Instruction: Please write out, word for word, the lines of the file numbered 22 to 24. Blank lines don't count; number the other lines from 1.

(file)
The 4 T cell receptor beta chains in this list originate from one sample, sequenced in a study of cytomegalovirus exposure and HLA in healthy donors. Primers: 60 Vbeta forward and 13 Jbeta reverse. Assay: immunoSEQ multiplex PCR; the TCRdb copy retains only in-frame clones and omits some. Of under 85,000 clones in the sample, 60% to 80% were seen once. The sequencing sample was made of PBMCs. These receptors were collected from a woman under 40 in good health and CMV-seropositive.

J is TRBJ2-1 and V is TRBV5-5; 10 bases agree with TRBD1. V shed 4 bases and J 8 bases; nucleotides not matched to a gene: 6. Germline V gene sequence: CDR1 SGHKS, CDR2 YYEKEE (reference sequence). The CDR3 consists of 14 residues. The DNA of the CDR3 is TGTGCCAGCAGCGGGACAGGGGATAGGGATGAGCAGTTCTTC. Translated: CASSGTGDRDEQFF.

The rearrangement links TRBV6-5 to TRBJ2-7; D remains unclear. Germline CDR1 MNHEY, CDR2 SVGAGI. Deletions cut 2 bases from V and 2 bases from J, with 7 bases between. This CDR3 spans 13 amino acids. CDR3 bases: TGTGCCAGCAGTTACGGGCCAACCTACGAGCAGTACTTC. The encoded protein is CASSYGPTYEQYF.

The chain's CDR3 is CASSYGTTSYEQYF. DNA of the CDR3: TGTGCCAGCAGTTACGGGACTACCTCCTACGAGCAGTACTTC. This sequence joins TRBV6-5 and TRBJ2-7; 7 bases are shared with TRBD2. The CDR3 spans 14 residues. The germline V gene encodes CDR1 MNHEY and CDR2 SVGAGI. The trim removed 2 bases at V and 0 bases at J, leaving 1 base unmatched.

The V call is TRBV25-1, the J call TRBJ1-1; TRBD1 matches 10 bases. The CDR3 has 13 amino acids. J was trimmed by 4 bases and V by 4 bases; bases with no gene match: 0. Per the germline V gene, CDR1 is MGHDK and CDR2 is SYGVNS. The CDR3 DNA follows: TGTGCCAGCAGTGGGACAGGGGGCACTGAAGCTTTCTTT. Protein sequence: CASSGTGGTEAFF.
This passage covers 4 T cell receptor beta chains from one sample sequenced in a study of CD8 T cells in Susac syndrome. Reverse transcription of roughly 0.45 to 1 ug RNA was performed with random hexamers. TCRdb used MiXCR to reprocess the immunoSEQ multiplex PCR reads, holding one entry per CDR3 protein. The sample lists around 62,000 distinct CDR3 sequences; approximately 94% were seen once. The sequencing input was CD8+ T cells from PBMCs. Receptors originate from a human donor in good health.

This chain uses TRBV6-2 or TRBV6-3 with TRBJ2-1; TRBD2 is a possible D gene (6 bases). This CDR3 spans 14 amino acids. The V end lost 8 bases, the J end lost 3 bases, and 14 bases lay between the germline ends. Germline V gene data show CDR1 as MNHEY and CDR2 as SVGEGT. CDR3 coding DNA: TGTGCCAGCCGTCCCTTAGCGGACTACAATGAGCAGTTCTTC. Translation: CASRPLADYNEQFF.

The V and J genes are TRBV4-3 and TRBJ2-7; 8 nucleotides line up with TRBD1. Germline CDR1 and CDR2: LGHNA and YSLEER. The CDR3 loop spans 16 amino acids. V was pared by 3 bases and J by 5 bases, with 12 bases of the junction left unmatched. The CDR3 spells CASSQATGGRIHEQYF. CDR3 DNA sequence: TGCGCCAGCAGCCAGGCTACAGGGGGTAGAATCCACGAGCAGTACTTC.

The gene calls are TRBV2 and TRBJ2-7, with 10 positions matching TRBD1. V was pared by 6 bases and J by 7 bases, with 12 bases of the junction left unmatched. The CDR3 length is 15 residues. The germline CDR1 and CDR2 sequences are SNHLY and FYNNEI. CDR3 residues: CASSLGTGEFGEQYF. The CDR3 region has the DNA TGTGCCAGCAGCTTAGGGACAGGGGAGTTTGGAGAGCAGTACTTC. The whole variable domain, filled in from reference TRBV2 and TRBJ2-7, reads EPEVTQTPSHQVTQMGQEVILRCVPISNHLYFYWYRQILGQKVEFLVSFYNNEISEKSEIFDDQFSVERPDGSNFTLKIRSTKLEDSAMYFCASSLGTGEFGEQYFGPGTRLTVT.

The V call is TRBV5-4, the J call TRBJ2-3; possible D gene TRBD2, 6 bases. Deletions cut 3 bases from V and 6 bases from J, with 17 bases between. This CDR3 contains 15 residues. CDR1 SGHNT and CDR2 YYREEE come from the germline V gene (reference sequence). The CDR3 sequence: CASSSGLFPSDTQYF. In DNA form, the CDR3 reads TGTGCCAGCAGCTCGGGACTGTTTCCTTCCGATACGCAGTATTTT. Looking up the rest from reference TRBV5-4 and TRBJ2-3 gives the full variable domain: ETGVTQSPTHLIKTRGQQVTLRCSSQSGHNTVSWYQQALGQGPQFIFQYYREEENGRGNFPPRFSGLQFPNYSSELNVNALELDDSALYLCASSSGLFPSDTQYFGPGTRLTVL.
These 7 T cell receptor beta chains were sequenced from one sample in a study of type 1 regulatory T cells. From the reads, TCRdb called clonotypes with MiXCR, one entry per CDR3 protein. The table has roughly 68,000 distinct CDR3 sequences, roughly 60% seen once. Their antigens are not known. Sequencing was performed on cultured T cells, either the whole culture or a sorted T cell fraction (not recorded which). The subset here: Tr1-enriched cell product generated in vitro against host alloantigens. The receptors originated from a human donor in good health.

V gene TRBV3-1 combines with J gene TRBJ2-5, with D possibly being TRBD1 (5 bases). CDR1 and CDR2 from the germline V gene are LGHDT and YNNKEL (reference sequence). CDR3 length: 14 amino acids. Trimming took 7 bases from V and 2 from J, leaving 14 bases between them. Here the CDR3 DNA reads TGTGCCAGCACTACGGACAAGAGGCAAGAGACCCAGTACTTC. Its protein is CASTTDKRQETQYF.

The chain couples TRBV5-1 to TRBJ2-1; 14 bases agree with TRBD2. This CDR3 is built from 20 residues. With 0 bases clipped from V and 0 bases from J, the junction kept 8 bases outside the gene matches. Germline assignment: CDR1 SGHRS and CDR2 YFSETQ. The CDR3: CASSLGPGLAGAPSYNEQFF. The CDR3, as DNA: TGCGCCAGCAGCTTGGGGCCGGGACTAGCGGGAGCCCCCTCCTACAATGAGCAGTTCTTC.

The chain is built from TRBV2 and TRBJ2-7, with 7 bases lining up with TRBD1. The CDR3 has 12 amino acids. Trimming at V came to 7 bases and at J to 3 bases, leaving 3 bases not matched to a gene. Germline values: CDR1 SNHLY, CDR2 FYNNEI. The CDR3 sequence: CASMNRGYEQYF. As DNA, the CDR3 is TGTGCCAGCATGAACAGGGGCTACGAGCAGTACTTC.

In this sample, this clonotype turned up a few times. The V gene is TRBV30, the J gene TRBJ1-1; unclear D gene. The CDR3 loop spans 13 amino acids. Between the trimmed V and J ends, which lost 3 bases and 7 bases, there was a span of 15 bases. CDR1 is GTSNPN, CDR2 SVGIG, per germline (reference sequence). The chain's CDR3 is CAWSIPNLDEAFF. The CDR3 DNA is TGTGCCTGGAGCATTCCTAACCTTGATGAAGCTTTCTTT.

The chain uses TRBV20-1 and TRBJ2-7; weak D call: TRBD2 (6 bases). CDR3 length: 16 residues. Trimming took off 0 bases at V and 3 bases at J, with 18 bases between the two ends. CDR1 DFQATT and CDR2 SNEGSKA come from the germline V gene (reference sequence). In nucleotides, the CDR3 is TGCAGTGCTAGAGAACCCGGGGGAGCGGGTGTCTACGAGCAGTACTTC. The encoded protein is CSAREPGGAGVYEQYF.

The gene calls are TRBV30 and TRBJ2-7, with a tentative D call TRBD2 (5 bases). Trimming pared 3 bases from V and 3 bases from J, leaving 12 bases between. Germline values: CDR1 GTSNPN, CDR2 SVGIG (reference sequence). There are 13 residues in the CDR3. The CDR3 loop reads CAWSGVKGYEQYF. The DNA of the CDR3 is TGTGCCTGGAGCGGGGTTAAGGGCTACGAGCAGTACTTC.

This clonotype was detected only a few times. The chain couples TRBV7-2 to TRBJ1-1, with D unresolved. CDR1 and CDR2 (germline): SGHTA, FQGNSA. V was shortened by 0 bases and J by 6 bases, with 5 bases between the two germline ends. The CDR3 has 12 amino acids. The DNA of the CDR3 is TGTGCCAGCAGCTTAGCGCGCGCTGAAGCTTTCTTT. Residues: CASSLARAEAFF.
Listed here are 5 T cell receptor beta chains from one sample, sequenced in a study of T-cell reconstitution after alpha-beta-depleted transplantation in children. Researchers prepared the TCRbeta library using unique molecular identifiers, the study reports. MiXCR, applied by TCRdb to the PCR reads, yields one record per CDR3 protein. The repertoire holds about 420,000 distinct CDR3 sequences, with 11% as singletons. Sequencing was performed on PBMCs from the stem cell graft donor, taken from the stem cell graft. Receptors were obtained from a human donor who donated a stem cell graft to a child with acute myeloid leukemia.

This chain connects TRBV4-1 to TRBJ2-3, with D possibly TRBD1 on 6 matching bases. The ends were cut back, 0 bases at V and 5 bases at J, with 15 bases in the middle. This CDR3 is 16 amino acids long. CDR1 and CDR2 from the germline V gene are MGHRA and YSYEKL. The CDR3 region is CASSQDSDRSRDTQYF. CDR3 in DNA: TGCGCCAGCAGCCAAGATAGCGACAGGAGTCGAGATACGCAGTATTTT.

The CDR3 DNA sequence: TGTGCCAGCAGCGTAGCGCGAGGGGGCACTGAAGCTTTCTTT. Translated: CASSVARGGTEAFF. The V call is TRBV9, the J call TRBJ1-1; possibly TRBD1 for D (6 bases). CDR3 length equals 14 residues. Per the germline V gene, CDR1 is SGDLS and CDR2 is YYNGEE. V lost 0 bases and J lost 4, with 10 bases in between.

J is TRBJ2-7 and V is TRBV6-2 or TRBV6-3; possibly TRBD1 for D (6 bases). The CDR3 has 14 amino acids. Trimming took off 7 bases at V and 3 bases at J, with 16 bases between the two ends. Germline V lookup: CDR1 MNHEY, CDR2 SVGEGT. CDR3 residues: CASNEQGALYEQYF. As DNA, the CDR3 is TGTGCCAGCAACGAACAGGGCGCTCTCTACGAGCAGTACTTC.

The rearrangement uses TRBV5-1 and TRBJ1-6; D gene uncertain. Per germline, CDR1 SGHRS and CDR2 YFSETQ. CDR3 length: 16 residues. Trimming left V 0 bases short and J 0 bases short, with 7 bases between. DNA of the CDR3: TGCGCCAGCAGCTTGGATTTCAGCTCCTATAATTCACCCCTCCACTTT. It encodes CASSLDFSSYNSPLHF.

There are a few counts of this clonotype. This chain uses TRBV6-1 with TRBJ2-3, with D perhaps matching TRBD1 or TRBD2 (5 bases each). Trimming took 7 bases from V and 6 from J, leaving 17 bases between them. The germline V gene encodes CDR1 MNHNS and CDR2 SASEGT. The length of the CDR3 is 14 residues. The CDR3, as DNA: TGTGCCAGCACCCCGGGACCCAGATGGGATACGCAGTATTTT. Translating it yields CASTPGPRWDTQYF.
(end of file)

J is TRBJ2-7 and V is TRBV6-2 or TRBV6-3; possibly TRBD1 for D (6 bases). The CDR3 has 14 amino acids. Trimming took off 7 bases at V and 3 bases at J, with 16 bases between the two ends. Germline V lookup: CDR1 MNHEY, CDR2 SVGEGT. CDR3 residues: CASNEQGALYEQYF. As DNA, the CDR3 is TGTGCCAGCAACGAACAGGGCGCTCTCTACGAGCAGTACTTC.

The rearrangement uses TRBV5-1 and TRBJ1-6; D gene uncertain. Per germline, CDR1 SGHRS and CDR2 YFSETQ. CDR3 length: 16 residues. Trimming left V 0 bases short and J 0 bases short, with 7 bases between. DNA of the CDR3: TGCGCCAGCAGCTTGGATTTCAGCTCCTATAATTCACCCCTCCACTTT. It encodes CASSLDFSSYNSPLHF.

There are a few counts of this clonotype. This chain uses TRBV6-1 with TRBJ2-3, with D perhaps matching TRBD1 or TRBD2 (5 bases each). Trimming took 7 bases from V and 6 from J, leaving 17 bases between them. The germline V gene encodes CDR1 MNHNS and CDR2 SASEGT. The length of the CDR3 is 14 residues. The CDR3, as DNA: TGTGCCAGCACCCCGGGACCCAGATGGGATACGCAGTATTTT. Translating it yields CASTPGPRWDTQYF.